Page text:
I originally wrote this in 2009 on my Blogger Blog. I think the list still holds up pretty well, and to it I'd add some gems I've seen on Netflix or in the box office, the main criteria being that they add something new to the genre:
Go see them all. Right now. Or you're out of the family! Anyway, here's the original list, plus commentary.
To define the beautiful is to misunderstand it. - Fernando Pessoa
Zombies are pretty popular these days. Having been a fan of the genre long before it was as mainstream-popular as it is now (I was zombie when zombie wasn't cool, so to speak), I try to see all the zombie films I can when they come out, and lately I've even taken to reading zombie fiction. Most of it is great, and like bedroom antics, even the bad is pretty good. Not much of it, however, adds anything new that's truly interesting. Here are some exceptions:
This Lovecraft short story series, along with introducing the Arkham-based "Miskatonic University" to the world, is arguably the birth of modern zombie fiction. In the stories, the newly dead can be brought back to life with a "re-agent", but they are basically pugilistic monsters. In one story in the series, a reanimated head being carried in a box by its body gives the body orders with voice commands, or something like that.
The series is rumored to be a spoof on Frankenstein, and like Frankenstein's monster, the reanimated in this series are not true zombies, biting and spreading, moaning for brains, shambling, what have you, but are rather revenants - a broad class of things that return from the dead. (If you need a better distinction, Pumpkinhead was also a revenant. He take revenge on your behalf, say if city folk run over your kid on their motorbikes, and then happily goes back from whence he came. All zombies are revenants, not all rev... you get it.)
The cult movie Re-Animator was based on the Herbert West stories, and includes most of the elements from the stories, including the head in the box. I unfortunately found this movie when I was looking for good horror (in the 80s when this came out, that would have been "The Hunger", "The Seventh Sign", and their ilk), and it was too campy for me to finish. After becoming a fan of zombie comedies like the "Return of the Living Dead" series and "Shaun of the Dead", I think I should give Re-Animator another go.
This is where all modern depictions of zombies originate, as everyone already knows. "They're coming to get you, Barbara." Ring a bell? Naturally. The infection spreads through bites. The dead rise from their graves for reasons that aren't explained, and cooperate with each other trying to eat the living. People barricade themselves, argue, panic, and ultimately fall to the superior numbers of the enemy.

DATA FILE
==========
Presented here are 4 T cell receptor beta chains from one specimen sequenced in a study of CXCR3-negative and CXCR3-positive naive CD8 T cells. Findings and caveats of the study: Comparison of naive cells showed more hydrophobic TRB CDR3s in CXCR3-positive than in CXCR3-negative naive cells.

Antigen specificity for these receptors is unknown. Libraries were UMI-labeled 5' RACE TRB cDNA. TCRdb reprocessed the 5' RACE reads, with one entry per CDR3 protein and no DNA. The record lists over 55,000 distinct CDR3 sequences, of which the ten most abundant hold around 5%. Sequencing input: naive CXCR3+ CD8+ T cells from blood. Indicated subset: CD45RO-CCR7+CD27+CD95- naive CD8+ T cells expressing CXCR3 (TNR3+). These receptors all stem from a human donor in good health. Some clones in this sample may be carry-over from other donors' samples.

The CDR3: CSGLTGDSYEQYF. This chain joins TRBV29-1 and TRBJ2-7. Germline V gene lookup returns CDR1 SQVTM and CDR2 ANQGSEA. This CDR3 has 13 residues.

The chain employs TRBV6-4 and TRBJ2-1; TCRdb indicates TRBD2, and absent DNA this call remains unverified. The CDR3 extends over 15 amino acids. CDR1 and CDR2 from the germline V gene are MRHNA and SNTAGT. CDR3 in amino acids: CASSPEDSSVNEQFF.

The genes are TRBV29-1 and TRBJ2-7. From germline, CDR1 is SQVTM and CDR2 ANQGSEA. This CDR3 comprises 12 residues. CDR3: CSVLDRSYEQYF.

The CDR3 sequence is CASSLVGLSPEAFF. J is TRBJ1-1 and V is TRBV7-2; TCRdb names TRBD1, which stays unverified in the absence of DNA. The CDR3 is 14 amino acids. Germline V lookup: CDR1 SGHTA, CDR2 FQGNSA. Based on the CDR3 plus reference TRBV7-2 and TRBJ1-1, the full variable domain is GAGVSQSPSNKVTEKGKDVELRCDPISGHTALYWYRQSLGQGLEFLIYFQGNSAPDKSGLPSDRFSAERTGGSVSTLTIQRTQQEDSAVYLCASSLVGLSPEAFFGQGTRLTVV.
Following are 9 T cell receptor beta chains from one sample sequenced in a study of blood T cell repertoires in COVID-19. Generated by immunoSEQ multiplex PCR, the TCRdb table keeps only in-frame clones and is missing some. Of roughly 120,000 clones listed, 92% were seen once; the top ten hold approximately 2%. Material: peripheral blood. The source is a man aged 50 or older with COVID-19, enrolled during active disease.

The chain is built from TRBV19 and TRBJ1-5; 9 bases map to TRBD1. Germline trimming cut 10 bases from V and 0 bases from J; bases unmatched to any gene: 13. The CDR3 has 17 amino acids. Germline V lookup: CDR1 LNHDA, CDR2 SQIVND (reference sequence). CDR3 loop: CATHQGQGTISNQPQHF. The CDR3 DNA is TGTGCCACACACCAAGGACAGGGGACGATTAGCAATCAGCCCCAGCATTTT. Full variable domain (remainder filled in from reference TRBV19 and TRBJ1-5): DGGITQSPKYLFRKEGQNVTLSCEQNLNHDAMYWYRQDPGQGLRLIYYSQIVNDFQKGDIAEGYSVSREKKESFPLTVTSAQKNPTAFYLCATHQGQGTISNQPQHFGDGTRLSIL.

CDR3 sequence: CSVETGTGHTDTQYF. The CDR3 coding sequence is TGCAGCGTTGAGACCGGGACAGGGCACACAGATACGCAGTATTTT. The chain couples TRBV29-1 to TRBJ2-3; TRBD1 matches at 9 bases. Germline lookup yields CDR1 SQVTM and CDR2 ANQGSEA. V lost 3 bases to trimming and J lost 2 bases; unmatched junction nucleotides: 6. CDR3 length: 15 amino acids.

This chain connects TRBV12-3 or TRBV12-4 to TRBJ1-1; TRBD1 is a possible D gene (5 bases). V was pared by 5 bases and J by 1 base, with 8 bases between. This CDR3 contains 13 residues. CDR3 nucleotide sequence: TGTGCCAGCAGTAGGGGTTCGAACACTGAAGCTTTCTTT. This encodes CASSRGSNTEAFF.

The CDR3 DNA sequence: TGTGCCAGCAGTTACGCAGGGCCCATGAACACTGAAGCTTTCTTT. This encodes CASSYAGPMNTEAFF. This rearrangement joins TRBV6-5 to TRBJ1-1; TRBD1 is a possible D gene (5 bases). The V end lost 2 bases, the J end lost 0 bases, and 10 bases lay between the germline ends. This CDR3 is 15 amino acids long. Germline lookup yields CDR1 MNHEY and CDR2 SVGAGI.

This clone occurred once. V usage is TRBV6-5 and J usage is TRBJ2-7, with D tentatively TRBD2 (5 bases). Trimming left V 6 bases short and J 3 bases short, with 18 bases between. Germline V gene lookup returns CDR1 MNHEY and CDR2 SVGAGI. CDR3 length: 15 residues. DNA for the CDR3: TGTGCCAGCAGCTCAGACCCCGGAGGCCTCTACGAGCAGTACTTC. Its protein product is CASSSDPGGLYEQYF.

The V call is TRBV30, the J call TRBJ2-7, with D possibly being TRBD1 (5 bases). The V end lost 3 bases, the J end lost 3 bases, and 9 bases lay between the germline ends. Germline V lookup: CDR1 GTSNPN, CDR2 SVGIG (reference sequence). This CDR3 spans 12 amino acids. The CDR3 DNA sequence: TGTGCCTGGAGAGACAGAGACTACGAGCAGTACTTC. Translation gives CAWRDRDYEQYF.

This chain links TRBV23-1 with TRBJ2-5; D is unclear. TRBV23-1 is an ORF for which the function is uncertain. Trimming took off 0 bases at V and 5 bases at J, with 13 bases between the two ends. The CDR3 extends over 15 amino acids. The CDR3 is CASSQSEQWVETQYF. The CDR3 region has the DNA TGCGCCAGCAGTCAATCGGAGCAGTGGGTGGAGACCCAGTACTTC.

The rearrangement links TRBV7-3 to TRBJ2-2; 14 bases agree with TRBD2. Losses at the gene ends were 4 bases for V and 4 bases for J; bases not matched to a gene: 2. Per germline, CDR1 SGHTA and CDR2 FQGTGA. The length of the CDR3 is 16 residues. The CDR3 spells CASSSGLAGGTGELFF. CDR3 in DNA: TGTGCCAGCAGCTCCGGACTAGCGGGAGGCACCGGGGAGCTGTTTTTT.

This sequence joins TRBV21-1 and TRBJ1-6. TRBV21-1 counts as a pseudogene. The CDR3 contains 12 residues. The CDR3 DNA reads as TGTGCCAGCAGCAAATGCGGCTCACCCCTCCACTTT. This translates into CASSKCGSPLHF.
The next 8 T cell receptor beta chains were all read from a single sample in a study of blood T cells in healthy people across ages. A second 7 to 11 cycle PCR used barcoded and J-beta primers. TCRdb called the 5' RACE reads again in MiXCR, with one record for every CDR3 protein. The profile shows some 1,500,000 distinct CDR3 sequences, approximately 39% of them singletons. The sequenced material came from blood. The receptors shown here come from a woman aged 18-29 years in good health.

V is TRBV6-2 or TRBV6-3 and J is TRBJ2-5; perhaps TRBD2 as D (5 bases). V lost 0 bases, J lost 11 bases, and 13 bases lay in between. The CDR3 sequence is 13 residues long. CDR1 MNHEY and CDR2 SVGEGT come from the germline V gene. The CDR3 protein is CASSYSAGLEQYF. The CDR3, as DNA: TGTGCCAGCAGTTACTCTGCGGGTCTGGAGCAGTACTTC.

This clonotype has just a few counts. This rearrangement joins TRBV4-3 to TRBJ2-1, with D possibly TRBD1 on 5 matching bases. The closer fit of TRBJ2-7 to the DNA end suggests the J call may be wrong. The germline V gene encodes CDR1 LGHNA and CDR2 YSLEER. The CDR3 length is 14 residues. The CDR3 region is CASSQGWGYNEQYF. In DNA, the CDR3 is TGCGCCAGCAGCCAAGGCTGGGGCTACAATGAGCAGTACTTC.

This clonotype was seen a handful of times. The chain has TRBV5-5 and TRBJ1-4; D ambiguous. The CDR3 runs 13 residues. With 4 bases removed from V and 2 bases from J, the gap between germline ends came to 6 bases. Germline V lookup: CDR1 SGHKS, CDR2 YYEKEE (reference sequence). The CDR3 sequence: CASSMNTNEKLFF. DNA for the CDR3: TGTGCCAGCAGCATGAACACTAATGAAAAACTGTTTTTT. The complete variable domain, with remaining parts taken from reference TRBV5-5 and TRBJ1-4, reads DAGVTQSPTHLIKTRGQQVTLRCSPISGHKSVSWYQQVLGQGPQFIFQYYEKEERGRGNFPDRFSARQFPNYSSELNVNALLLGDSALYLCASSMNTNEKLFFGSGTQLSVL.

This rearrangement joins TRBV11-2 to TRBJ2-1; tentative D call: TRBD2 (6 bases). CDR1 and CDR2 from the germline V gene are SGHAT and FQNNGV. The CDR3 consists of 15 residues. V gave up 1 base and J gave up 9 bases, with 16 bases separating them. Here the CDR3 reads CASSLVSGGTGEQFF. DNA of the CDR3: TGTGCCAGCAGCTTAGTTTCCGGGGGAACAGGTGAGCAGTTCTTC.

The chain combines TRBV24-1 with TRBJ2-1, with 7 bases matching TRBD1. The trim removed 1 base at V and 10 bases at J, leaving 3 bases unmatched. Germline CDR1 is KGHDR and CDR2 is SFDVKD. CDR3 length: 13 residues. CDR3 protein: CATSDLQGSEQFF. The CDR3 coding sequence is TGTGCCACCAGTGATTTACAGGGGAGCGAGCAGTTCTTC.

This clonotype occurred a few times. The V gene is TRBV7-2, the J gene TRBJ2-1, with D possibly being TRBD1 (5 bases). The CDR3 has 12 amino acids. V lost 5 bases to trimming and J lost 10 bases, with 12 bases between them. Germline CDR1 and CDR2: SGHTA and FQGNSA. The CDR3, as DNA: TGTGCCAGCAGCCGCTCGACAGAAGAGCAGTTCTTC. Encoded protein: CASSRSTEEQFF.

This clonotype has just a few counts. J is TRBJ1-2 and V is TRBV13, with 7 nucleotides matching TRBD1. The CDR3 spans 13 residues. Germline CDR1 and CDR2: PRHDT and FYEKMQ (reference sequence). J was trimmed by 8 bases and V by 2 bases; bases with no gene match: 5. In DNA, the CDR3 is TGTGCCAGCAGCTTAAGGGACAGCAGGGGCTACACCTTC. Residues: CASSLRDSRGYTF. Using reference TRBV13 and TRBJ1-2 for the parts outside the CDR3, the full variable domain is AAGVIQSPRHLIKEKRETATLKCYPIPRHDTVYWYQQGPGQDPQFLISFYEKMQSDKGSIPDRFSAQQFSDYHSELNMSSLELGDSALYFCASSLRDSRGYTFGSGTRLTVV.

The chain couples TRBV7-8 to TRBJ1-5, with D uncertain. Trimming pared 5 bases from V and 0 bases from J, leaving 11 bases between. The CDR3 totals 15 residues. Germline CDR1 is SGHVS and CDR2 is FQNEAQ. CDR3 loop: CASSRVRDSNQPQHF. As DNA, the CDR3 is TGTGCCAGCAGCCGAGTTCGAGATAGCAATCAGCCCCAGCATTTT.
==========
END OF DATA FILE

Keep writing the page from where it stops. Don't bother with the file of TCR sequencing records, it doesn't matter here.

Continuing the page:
Simple and pure, a thing of beauty. The original and its (superior) 1980s remake, and most zombie films that followed have one thing in common that tends to get overlooked: They follow Aristotle's Classical Unities. There is one main action - the zombies are attacking. There is one main place - the refuge the living are holed up in. The action takes place in a single 24 hour period - the day of the zombie apocalypse.
The Rage, man! The Rage, also known as the "Human Cortico-deficiency Virus", will mess your shit up. It will leave you panicked, confused, and eager to kill anyone near you. If someone with The Rage bites you, you have just a few seconds before the infection takes you over. Most significantly, people with The Rage run really freakin' fast - mainly because they aren't dead. Zombies from this universe aren't the living dead, they're just mentally taken over by the virus.
There are subtle visuals in this movie that are just astonishing, like before the main character realizes the quiet earth is really filled with the nocturnal infected waiting for sunset, he goes into a church and says "Hello?", upon which a single infected man pops his head up over a pew, and looks at him with this perfect expression of surprise and desperation. Another striking example is the reactions of the activists when they see the ape being forced to watch video clips of war and destruction.